Nonfarm Employment Seasonal Chart

North of the border, Statistics Canada also released employment results for the month just past.  The headline print indicated that employment increased by 10,900 in July, beating the consensus estimate of 10,000.  Stripping out the adjustments, employment actually declined by 0.4%, or 70,500, more than the no change (0.0%) that is average for the month.  The result puts the year-to-date trend below the seasonal average through the month of July, the result of a below average increase in full-time employment.  Part-time employment, meanwhile, is trending above average on the year, an undesirable trend from the perspective of fuelling income growth.  Along with the US, utilities and construction employment is showing a weak trend through the first seven months of the year, while manufacturing employment accounts for a significant portion of the year to-date growth.  Following lacklustre employment growth in Canada over the past few years, in part due to weakness in commodity prices, green shoots in certain segments have helped lift the aggregate result to a more normal trend on the year, a positive for the economy and those looking for work.  For the breakdown of employment by North American Industry Classification System, the charts can be found at the following link

With upbeat employment reports on both sides of the border, stocks in Canada and the US closed higher on the week, with the Dow Jones Industrial Average charting another record high.  Major benchmarks in the US remain firmly overbought on their weekly charts, while the TSX Composite is attempting to make a move back into bullish territory as energy stocks continue their bottoming process amidst their period of seasonal strength.  The TSX closed above its declining 50-day moving average for the first time since mid-May and is now approaching the neckline to a possible short-term head-and-shoulders bottoming pattern.  Not helping the Canadian benchmark on Friday was the downtick in gold stocks as the commodity dipped following a sharp rebound in the US Dollar from a level of significant support.  Dollar weakness has provided a tailwind to commodity prices, such as gold and oil, in recent weeks, but the strength has been slight, raising questions as to how the commodities would react when the US dollar reverses the near parabolic decline.  It may take a rebound in the US Dollar Index towards its declining 50-day moving average, now at 95.50, to alleviate the pressures from the unsustainable move lower over the past few months.  Seasonally, the dollar index tends to weaken through the month of October, typically a positive catalyst for gold and oil into the end of summer.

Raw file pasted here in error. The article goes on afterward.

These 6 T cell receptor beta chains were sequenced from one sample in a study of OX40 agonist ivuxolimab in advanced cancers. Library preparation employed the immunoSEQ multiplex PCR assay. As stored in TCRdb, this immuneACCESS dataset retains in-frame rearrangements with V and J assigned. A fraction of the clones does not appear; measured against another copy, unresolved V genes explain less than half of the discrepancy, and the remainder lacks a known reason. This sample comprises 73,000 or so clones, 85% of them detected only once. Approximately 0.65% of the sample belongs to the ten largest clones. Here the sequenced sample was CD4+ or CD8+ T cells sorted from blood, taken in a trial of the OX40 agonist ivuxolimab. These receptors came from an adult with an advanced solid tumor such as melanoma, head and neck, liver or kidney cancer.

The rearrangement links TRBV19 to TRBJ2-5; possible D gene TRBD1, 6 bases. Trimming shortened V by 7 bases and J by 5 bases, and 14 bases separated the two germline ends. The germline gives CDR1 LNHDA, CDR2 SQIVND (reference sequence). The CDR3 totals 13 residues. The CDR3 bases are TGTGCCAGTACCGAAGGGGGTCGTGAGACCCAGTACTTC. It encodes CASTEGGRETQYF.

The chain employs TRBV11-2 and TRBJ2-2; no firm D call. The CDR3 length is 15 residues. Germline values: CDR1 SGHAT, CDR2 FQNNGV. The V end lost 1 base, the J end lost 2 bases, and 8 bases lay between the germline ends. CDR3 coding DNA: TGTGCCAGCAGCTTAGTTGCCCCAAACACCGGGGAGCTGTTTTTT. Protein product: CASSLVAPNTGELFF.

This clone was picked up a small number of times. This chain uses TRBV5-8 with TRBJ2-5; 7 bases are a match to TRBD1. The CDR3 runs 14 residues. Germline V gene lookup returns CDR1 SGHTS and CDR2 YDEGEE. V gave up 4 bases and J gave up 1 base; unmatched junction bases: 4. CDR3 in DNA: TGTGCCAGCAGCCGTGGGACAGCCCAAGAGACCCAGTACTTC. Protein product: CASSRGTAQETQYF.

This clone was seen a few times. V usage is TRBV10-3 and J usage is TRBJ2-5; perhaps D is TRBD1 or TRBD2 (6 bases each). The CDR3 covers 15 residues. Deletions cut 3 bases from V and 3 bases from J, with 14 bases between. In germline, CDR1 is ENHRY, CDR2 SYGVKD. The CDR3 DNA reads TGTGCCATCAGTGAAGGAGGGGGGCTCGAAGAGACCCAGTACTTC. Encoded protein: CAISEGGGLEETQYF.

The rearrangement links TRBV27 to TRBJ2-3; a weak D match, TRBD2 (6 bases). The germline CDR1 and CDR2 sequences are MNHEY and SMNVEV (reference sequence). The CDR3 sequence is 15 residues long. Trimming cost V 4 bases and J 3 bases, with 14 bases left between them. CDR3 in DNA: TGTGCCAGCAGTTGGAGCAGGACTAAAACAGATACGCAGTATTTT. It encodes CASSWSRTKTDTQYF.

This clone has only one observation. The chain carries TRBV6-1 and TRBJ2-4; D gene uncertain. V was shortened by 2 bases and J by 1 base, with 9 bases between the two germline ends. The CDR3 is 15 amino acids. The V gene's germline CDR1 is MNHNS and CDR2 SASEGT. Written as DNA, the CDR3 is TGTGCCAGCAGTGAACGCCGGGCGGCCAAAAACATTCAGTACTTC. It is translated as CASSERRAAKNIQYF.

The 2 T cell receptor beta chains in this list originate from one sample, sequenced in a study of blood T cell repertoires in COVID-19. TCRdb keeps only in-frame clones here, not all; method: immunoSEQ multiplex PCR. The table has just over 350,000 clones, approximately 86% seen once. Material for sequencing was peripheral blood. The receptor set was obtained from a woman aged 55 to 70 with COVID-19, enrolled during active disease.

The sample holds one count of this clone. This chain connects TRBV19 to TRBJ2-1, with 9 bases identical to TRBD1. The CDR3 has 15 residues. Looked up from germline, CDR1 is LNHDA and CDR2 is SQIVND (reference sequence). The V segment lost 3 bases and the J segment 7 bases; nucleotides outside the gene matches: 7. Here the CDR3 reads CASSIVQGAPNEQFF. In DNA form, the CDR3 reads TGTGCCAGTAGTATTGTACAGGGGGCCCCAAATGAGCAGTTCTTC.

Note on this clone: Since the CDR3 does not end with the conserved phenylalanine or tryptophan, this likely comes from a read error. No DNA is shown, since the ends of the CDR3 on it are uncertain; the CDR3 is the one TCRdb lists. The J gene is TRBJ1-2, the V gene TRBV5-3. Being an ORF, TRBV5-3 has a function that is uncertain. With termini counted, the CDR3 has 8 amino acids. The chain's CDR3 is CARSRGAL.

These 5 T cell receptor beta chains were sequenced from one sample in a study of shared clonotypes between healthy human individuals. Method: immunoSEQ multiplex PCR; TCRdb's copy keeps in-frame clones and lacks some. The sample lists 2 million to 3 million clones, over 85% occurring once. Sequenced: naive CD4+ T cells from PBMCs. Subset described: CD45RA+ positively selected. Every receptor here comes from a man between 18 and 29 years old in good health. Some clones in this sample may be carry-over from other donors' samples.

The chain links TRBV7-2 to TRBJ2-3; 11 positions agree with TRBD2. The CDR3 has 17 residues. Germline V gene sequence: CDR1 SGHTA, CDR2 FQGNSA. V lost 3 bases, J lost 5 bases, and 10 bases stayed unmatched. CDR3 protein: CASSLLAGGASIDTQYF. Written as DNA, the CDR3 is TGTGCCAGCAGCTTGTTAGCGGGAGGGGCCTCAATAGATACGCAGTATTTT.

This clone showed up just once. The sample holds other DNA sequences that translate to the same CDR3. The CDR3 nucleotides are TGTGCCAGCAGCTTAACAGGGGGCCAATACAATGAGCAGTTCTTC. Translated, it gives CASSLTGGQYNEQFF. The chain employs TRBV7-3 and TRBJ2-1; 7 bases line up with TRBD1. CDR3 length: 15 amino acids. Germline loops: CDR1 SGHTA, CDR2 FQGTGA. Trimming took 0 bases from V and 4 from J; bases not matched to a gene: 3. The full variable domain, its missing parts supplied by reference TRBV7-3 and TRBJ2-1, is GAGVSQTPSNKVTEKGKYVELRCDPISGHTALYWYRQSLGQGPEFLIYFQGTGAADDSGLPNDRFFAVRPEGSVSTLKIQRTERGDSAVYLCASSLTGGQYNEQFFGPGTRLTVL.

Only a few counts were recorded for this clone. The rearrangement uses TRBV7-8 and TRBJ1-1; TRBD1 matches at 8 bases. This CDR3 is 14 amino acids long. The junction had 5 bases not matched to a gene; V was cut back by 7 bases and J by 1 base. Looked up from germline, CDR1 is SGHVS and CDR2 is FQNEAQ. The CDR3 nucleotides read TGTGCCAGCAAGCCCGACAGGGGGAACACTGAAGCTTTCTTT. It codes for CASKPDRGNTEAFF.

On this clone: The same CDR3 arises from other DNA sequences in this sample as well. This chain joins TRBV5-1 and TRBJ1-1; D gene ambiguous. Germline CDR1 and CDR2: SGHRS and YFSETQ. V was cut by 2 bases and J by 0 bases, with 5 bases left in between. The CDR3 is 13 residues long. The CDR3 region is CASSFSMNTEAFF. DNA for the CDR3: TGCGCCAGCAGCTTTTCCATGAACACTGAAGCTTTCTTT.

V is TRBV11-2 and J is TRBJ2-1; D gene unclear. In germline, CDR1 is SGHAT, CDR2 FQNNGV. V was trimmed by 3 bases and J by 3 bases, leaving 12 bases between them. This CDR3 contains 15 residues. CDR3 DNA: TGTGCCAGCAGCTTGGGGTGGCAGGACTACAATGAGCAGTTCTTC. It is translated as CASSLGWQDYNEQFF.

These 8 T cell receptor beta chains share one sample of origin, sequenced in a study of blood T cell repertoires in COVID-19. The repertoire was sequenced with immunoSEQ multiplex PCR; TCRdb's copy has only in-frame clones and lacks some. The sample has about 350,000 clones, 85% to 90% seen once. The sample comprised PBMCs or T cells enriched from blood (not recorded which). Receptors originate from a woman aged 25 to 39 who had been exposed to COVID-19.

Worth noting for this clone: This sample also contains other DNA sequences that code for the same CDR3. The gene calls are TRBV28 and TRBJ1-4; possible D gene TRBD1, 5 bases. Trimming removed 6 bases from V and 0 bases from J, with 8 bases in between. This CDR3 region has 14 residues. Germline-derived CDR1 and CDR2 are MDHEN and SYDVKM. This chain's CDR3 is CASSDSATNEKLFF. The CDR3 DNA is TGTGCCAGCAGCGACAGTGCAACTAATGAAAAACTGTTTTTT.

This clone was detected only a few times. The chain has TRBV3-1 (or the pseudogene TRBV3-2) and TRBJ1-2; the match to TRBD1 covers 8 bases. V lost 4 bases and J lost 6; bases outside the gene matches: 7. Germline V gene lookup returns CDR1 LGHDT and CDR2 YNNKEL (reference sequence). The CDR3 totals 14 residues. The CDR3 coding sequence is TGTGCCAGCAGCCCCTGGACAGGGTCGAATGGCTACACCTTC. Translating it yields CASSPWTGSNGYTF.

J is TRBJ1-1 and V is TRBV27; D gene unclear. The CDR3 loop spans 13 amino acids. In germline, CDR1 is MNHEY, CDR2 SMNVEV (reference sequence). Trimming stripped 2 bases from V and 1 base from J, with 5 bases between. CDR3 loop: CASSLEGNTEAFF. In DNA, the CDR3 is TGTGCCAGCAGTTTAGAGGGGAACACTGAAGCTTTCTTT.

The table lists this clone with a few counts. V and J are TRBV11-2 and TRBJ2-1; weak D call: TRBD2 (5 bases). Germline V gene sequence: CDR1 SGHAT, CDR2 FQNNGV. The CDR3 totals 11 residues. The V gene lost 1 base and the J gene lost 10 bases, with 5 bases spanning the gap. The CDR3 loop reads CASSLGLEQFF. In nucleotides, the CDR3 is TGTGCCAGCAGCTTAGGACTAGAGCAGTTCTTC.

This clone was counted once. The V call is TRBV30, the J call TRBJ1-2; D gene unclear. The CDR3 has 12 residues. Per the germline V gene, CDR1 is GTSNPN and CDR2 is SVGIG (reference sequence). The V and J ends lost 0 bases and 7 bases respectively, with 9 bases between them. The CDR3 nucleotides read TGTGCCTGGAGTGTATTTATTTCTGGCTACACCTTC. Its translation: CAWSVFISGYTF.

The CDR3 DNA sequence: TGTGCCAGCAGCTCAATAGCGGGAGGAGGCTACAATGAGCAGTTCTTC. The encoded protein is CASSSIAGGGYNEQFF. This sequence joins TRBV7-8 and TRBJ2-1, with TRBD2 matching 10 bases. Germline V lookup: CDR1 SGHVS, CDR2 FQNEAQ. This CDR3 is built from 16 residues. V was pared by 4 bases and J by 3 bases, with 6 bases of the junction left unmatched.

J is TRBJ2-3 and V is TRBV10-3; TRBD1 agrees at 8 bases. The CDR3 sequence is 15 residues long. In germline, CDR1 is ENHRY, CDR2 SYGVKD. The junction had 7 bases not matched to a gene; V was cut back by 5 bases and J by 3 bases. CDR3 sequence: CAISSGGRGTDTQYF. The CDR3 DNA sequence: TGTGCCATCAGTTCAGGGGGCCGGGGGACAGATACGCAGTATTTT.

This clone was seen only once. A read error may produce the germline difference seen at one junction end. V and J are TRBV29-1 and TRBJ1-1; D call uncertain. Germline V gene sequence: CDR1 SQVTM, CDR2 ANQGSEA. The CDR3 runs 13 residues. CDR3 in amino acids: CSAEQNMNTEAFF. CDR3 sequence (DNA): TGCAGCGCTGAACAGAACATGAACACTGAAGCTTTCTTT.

Turning to the US, with treasury yields weakening slightly following Friday’s report, financials got a boost, pushing the S&P 500 Financial Sector Index ever so slightly above resistance around 420.  Momentum indicators are maintaining a trend of higher-highs and higher-lows, suggesting buying demand returning to the sector following seven months of stagnant results.  Financials are tied to two dominant themes underlying the market at present: Trump and the US Fed.  Gains in the Financial sector represent a vote of confidence in the Trump administration to push through its agenda, which includes, among other things, deregulation.  As well, strength amongst financial stocks is a bet on the US central bank normalizing monetary policy in a manner that would be conducive to further profitability in the only sector that has yet to see stock prices exceed their pre-recession highs.  Seasonally, the financial sector tends to decline between now and early October as falling yields act as a headwind to earnings through the end of the year.

Sentiment on Friday, as gauged by the put-call ratio, ended neutral at 1.00.






Seasonal charts of companies reporting earnings today:




S&P 500 Index



TSE Composite